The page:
Origin : Guatemala
Farm: San Fernando Estate
Varietal : Pacamara
Growing Altitude : 1,400-1,450 masl
Process : Washed
Very fruity in aroma, with guava and apricot notes, natural sweetness, juicy full body, low-medium acidity and long clean finish
This beautiful washed Pacamara comes from La Democracia Micro-region of Huehuetenango. Generally coffee farms are owned and managed by men, however this one is an exception. San Fernando Estate is owned and managed by Ms Olga Alfaro, who personally oversees the day to day operations on the estate.
Huehuetenango is the highest coffee region under cultivation in Guatemala, as well as the driest. It is also by far the most rugged area in Guatemala, with coffee cultivated in broken and very steep terrain. Thanks to the dry, hot winds that blow into the mountains from the Tehuantepec plain in Mexico, the region is protected from frost, allowing coffee to be cultivated up to 2100 meters.
Huehuetenango’s extreme remoteness requires that virtually every producer, large of small, individual or farm, process his own coffee. Fortunately the region has an almost infinite number of rivers and streams, so a mill can be located virtually anywhere.
Guatemalan coffee is revered as one of the most flavourful and nuanced cups in the world and with so many growing regions the coffees vary throughout the country both in their cup quality & potential. Most of the coffee in Guatemala these days is grown with the right altitude, soil and climate conditions and most are grown with good quality production and processing systems, resulting in some very good to truly exceptional coffees.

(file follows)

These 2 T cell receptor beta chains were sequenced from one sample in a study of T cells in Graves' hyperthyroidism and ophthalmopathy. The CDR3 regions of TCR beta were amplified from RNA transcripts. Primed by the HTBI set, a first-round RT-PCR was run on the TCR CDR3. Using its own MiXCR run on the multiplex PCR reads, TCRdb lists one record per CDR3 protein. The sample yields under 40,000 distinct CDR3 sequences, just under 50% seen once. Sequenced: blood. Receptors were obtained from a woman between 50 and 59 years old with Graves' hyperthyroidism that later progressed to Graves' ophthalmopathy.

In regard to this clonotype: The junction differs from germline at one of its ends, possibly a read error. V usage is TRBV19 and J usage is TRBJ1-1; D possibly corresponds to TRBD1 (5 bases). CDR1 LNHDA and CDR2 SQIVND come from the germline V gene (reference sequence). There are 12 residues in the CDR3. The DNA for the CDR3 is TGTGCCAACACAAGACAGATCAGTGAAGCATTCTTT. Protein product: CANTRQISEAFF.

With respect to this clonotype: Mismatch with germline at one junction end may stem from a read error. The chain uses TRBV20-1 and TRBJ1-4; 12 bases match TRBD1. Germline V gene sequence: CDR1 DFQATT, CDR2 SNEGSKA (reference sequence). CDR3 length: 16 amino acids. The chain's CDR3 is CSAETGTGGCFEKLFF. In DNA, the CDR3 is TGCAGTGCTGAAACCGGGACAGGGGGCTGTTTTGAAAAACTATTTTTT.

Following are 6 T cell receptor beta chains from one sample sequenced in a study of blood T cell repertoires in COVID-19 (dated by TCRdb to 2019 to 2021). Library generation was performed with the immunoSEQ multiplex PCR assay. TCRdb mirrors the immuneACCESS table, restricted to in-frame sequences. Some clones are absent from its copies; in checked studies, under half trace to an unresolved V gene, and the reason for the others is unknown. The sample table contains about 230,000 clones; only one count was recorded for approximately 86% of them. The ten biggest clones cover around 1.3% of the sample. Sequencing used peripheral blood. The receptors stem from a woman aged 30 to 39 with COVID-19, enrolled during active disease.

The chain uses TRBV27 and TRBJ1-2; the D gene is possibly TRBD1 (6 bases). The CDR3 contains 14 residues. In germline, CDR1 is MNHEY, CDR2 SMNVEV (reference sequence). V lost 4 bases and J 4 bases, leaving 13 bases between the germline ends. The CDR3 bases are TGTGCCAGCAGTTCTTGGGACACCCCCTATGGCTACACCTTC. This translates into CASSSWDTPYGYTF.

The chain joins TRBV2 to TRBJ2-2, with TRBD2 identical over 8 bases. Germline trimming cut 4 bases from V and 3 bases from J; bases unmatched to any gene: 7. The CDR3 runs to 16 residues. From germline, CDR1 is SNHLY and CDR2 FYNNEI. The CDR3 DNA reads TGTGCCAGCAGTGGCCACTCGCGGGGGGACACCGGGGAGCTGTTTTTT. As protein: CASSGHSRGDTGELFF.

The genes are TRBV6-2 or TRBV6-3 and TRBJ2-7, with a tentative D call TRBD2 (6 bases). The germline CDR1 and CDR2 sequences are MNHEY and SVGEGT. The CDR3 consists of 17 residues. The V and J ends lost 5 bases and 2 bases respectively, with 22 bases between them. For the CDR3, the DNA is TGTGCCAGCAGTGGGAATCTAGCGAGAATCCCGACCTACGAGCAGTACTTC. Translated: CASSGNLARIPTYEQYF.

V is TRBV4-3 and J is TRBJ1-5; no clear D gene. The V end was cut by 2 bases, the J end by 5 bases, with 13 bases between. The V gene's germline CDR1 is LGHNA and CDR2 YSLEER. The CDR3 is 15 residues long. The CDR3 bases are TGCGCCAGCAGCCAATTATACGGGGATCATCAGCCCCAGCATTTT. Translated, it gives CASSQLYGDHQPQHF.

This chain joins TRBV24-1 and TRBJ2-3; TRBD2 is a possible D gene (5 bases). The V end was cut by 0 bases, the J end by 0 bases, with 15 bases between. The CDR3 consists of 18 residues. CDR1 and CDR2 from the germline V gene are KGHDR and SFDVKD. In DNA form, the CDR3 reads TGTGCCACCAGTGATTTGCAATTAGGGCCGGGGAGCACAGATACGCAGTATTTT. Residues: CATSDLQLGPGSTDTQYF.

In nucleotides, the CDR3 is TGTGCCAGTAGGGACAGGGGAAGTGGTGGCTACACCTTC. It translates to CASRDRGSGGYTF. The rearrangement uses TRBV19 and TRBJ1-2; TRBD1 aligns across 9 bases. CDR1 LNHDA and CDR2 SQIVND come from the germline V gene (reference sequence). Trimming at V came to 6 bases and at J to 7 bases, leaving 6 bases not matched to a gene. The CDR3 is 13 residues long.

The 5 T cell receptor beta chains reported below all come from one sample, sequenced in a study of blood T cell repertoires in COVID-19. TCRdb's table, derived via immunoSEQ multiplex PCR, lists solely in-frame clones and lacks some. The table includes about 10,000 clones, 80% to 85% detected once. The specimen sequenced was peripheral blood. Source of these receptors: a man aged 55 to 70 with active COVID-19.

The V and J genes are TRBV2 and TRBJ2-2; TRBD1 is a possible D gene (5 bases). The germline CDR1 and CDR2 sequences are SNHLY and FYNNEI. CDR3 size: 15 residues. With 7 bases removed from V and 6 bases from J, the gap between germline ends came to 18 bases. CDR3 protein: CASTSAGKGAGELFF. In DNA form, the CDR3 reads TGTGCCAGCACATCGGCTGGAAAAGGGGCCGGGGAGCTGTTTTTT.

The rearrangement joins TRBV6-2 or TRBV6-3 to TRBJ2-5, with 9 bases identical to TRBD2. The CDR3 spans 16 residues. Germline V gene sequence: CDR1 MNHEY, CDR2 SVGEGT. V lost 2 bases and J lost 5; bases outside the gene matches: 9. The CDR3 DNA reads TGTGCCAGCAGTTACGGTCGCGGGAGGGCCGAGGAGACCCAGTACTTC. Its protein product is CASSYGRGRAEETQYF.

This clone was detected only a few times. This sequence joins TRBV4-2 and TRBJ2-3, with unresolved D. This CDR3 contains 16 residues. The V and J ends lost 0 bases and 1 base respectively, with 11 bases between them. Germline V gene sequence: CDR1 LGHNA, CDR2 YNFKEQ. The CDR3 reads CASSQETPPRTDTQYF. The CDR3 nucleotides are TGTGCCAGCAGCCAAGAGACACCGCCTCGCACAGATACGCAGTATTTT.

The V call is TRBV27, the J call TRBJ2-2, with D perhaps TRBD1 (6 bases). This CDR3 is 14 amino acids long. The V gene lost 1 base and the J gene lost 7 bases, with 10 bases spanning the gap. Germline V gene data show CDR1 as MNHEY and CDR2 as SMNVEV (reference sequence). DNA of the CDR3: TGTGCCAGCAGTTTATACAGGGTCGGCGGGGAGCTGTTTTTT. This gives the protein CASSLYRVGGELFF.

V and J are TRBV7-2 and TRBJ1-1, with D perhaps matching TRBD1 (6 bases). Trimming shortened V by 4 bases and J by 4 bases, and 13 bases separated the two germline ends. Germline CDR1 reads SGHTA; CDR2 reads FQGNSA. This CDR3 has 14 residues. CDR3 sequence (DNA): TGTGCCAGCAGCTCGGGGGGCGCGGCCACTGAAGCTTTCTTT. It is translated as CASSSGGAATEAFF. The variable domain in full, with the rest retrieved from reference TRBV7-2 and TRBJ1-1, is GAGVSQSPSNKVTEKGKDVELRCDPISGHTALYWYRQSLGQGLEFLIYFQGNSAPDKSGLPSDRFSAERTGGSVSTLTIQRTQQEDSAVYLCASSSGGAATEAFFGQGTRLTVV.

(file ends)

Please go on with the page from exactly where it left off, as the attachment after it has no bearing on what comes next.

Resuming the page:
German immigrants introduced coffee cultivation in Guatemala in the 19th century, and coffee has since become a major industry with nearly one quarter of the population involved in coffee production. Guatemala’s high-grown beans (above 4500 feet) are among the world’s best coffee, especially those beans grown on southern volcanic slopes. This country produces 3.5 million bags per year. Coveted blends are the Atitlan and the Huehuetenango.
What makes Guatemalan coffees so unique is its high altitudes, diverse microclimates, consistent rainfall patterns, and excellent cultivation and processing, hence producing a variety of distinctive types of Guatemalan arabica coffees.
specialty coffees with unique characteristics. These eight regions are; Acatenango Valley, Antigua Coffee, Traditional Atitlán, Rainforest Cobán, Fraijanes Plateau, Highland Huehue, New Oriente and Volcanic San Marcos.